What is Anandamide? A Guide to the Bliss Molecule | NuLeaf Naturals

What is Anandamide? A Guide to the Bliss Molecule

what is anandamide

Almost all cannabis lovers have heard of CBD (cannabidiol) and its famous cousin, THC (tetrahydrocannabinol), but what about endocannabinoids?

These naturally occurring cannabinoids are produced by our bodies as part of the complex Endocannabinoid System (ECS). This system is responsible for keeping our bodies in balance or homeostasis.

CBD and THC, on the other hand, aren’t produced naturally and have to be obtained through external sources like oils, topicals, tinctures, smoked flower, or edibles.

There are a few known endocannabinoids, but the most famous is anandamide. In this blog post, we’ll take a closer look at this helpful endocannabinoid that plays an essential role in optimizing many of our physiological processes.

Endocannabinoids: A Quick Intro

Our bodies are full of complex networks like the digestive system, central nervous system, respiratory system, and circulatory system. One of the lesser-known networks is the Endocannabinoid System (ECS), which is present in all mammals and some other animals.

As mentioned earlier, the ECS is partly responsible for many physical and mental processes, such as regulating mood, pain perception, appetite, sleep, and managing stress and anxiety.

Endocannabinoids are a critical part of the ECS, together with enzymes and receptors, all of which naturally occur in our bodies. Learn more about the endocannabinoid system.

What is Anandamide?

There are two naturally occurring endocannabinoids found in the human body: Anandamide and 2-arachidonoylglycerol (2-AG).

Anandamide has its name derived from the Sanskrit word “Ananda,” meaning bliss, hence its nickname, the “bliss molecule.” Anandamide can also be called AEA after its complete name (N-arachidonoylethanolamine).

When your body is out of balance, it will trigger the release of anandamide to restore it. The compound interacts with two endogenous cannabinoid receptors, the CB1 and CB2 receptors, to achieve balance and homeostasis in the body.

Once the anandamide has done its job, it is degraded by fatty acid amide hydrolase (FAAH). This regulation limits the effects of anandamide and controls its effects.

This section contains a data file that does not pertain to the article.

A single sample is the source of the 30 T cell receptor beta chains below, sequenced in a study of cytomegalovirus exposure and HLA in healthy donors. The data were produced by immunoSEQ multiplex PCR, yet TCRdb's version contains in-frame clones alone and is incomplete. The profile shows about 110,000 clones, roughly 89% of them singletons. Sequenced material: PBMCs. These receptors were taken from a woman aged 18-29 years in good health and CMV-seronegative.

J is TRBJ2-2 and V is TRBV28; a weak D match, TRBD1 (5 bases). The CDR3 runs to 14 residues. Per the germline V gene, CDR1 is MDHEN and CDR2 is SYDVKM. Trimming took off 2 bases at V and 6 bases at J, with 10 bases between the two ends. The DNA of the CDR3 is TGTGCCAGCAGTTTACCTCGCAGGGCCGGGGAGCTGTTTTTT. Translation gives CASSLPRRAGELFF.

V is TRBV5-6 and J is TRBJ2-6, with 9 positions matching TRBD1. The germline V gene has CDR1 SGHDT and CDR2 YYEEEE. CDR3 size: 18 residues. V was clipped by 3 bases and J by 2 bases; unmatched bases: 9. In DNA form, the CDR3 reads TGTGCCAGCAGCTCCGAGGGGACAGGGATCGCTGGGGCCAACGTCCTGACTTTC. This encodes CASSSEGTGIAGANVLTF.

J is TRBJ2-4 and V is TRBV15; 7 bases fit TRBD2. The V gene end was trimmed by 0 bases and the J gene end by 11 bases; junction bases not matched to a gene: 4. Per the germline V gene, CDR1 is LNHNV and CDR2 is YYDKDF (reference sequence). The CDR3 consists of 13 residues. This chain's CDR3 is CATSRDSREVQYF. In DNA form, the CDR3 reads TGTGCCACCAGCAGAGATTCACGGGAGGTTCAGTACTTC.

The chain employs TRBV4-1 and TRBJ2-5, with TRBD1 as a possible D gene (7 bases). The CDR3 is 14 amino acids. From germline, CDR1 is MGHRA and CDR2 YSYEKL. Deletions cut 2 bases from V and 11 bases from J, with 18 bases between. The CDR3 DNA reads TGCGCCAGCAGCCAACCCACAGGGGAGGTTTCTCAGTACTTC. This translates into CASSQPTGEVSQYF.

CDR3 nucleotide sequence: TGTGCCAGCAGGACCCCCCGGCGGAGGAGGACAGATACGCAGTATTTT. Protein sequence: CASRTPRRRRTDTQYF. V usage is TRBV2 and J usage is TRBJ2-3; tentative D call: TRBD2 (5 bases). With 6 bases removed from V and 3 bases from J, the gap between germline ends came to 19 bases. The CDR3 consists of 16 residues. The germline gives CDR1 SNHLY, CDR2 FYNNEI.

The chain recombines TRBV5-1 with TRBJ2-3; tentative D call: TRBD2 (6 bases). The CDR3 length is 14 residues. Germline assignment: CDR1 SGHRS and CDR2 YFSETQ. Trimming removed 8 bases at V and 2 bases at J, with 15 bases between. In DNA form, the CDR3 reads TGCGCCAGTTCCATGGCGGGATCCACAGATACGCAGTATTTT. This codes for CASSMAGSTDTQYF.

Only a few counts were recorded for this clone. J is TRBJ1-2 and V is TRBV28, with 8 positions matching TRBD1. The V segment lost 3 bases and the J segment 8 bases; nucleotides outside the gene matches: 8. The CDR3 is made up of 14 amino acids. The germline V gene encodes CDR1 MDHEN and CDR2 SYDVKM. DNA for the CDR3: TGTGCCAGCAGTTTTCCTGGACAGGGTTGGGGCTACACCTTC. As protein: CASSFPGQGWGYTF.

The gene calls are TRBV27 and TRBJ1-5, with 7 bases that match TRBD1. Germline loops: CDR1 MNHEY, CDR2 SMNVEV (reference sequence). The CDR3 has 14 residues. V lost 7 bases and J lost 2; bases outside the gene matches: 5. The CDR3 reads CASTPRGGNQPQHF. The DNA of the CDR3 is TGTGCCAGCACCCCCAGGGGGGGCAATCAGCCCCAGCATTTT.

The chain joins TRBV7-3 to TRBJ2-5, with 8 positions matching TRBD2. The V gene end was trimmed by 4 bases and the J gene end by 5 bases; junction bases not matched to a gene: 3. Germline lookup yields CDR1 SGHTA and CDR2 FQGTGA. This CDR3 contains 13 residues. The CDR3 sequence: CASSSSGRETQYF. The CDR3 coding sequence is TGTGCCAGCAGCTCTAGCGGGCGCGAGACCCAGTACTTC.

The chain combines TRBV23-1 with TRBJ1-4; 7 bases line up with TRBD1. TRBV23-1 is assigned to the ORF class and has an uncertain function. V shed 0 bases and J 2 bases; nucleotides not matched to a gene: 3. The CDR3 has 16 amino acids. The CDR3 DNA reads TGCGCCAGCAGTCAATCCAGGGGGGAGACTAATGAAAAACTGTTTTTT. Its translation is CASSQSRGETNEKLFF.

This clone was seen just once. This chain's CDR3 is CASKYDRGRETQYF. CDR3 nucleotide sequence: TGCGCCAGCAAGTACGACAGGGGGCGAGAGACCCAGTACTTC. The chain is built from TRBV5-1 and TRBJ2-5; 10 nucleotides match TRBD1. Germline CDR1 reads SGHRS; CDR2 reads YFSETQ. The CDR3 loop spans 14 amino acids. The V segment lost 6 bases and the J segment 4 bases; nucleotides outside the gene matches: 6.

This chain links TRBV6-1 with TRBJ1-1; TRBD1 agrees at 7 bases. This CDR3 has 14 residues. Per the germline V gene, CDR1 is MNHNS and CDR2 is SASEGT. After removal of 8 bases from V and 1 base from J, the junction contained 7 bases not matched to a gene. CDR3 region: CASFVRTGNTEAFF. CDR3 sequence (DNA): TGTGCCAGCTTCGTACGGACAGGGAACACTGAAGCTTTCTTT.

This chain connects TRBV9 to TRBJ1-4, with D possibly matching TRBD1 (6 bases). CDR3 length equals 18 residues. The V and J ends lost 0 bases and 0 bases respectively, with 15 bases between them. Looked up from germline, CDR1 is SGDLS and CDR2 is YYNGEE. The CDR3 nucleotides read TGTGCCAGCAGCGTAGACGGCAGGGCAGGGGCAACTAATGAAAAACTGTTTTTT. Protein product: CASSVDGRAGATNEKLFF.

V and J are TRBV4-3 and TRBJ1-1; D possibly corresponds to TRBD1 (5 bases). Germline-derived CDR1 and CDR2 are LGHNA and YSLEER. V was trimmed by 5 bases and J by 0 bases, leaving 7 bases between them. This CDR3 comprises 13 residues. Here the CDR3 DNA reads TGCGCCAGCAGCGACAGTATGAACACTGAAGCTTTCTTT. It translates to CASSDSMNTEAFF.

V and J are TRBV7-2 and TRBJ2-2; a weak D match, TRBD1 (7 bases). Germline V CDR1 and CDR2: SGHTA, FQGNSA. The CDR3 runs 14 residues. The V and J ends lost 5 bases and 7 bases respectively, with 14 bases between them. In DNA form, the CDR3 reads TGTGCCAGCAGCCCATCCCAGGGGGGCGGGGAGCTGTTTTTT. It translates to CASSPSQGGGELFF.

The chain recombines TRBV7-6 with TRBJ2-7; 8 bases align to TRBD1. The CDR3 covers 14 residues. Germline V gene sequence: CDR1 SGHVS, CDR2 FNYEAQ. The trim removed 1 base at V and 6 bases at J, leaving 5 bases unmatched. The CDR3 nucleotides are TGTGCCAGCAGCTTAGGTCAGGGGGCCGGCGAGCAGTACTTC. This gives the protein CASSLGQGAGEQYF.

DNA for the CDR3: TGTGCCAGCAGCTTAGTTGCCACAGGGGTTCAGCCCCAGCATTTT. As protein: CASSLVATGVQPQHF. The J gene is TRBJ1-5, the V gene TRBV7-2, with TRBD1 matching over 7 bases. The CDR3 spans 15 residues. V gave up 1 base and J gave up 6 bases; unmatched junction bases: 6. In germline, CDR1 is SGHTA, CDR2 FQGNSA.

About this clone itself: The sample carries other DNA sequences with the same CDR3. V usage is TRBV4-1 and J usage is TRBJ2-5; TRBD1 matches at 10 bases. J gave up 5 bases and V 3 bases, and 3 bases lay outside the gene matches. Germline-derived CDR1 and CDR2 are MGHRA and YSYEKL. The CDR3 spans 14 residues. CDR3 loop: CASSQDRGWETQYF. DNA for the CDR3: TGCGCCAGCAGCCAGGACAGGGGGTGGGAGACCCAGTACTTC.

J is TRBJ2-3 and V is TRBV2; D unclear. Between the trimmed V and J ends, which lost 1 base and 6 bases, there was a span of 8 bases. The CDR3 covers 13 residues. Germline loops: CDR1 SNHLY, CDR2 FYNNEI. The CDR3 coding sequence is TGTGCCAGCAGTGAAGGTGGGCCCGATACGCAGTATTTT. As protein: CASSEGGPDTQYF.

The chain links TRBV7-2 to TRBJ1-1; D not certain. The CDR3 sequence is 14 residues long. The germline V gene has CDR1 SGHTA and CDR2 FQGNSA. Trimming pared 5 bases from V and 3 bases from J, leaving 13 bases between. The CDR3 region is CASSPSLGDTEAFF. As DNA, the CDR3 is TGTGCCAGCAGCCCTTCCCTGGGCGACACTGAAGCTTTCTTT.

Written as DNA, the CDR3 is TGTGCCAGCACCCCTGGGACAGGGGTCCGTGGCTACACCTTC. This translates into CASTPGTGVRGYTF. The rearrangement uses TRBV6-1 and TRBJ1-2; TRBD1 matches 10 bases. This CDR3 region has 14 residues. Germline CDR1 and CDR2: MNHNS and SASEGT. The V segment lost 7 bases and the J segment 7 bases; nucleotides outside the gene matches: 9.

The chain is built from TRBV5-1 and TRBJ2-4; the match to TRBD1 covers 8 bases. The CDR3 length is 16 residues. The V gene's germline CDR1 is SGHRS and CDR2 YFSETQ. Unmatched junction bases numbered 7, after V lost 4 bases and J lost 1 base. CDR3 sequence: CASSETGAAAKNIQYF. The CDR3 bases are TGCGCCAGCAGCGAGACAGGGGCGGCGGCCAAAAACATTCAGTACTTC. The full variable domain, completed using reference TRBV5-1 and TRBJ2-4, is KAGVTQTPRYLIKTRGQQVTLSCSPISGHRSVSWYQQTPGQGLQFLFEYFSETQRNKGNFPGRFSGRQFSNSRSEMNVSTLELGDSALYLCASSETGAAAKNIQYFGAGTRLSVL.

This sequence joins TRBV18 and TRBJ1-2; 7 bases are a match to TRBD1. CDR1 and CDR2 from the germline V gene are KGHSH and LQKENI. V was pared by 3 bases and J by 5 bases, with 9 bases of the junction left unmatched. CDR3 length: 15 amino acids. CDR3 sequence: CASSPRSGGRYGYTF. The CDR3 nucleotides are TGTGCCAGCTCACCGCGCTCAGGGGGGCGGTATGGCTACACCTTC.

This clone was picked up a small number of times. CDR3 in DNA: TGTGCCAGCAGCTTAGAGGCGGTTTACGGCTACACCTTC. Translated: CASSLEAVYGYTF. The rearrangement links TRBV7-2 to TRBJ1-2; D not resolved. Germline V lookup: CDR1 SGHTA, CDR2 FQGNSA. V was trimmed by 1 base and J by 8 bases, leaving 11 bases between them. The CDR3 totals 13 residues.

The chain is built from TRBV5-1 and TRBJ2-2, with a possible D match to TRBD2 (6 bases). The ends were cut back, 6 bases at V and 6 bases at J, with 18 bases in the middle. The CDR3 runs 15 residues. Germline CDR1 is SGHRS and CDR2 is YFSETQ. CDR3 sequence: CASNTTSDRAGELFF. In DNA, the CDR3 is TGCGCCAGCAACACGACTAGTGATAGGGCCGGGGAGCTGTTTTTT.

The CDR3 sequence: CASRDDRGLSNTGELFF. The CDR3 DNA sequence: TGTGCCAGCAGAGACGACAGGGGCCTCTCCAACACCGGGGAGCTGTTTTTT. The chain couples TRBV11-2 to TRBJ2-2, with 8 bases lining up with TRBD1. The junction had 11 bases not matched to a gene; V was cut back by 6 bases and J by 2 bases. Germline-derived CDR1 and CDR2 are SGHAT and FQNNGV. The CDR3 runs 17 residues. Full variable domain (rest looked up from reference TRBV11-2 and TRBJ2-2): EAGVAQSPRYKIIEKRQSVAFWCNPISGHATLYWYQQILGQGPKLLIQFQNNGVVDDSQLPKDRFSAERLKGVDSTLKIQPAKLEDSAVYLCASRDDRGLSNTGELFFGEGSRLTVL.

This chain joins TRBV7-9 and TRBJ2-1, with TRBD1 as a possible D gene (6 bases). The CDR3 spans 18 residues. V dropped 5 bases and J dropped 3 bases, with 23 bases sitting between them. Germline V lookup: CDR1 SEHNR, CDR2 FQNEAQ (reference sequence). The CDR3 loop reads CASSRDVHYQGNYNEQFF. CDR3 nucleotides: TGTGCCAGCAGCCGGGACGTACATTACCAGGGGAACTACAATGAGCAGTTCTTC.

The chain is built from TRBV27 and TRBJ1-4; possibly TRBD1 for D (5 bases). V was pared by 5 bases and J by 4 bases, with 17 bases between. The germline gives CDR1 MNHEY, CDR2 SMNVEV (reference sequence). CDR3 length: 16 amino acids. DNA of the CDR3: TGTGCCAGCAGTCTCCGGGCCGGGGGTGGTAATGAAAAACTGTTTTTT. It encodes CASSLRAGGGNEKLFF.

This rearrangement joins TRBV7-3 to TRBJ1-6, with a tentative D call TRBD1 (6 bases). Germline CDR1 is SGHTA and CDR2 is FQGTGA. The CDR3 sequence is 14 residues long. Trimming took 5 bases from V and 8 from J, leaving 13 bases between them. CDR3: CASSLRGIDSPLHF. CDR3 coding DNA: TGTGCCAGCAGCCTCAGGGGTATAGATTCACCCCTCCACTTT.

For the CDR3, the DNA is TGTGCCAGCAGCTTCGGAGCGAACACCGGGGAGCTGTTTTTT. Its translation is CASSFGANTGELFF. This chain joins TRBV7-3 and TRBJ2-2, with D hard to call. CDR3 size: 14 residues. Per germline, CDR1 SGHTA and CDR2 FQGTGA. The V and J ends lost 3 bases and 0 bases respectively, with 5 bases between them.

CBD (cannabidiol) slows the inhibition of anandamide by the FAAH and, hence, can prolong the effects of anandamide in the body, which tends to account for the relaxed, calm feelings that CBD is known for. However, research is still in its preliminary stages, and more clinical trials must be done to fully understand the effects of CBD.

anandamide chemical structure

Potential Benefits of Anandamide


More than 20 years ago, anandamide was found to inhibit breast cancer cell growth. Anandamide was found to selectively slow the growth of human breast cancer cells in vitro and restrict cancer cell lines known to express estrogen.

In addition, the study found that anandamide can slow down cell growth, and this might happen because it reduces the making of prolactin receptors, which are needed for the hormone’s action. This, in turn, leads to a decrease in the product of the brca1 gene, which is a cancer marker.

Cardiovascular Wellness

Cannabinoids have long been known to have hypotensive effects. One study found a correlation between manipulating the ECS to control blood pressure, heart disease, and hypertension.

It is also suggested that new therapies involving anandamide could significantly improve the quality of cardiovascular patients. Some applications modulated by the ECS are currently in preclinical and clinical stages.

Appetite Stimulation

A 2001 study done on rats found that administering anandamide caused a slight improvement in appetite. This could have potential uses for cancer patients undergoing chemotherapy or patients with liver or kidney disease.


Some studies found that cannabinoids can be used to reduce nausea and vomiting and also potentially benefit cancer patients who are undergoing chemo.

Pain Management

Because of the effect that the ECS has on the CB1 and CB2 receptors, the use of cannabinoids might be helpful in altering pain perception. One such study found that rats that were administered anandamide showed analgesic effects and reduced responses to inflammatory triggers.


A recent study done in 2020 found that anandamide has unique anti-inflammatory properties that could reduce inflammation in smooth muscle cells. The compound showed that it could potentially reduce the movement of immune cells to inflamed areas.

While all the research so far has proved promising, more research is needed into the potential benefits of anandamide before any hard and fast claims can be set in stone.

CBD and Anandamide

CBD works not by interacting with the CB1 and CB2 receptors but by other aspects of the body, such as other neurotransmitters like serotonin and dopamine, as well as the FAAH enzyme.

The FAAH enzyme degrades anandamide, and with CBD inhibiting its effectiveness, it may increase the level of anandamide in the body.

Final Thoughts

Anandamide is a lesser-known compound of the endocannabinoid system but no less important. Its use has been widely known to improve overall well-being, although research is in its infant stages.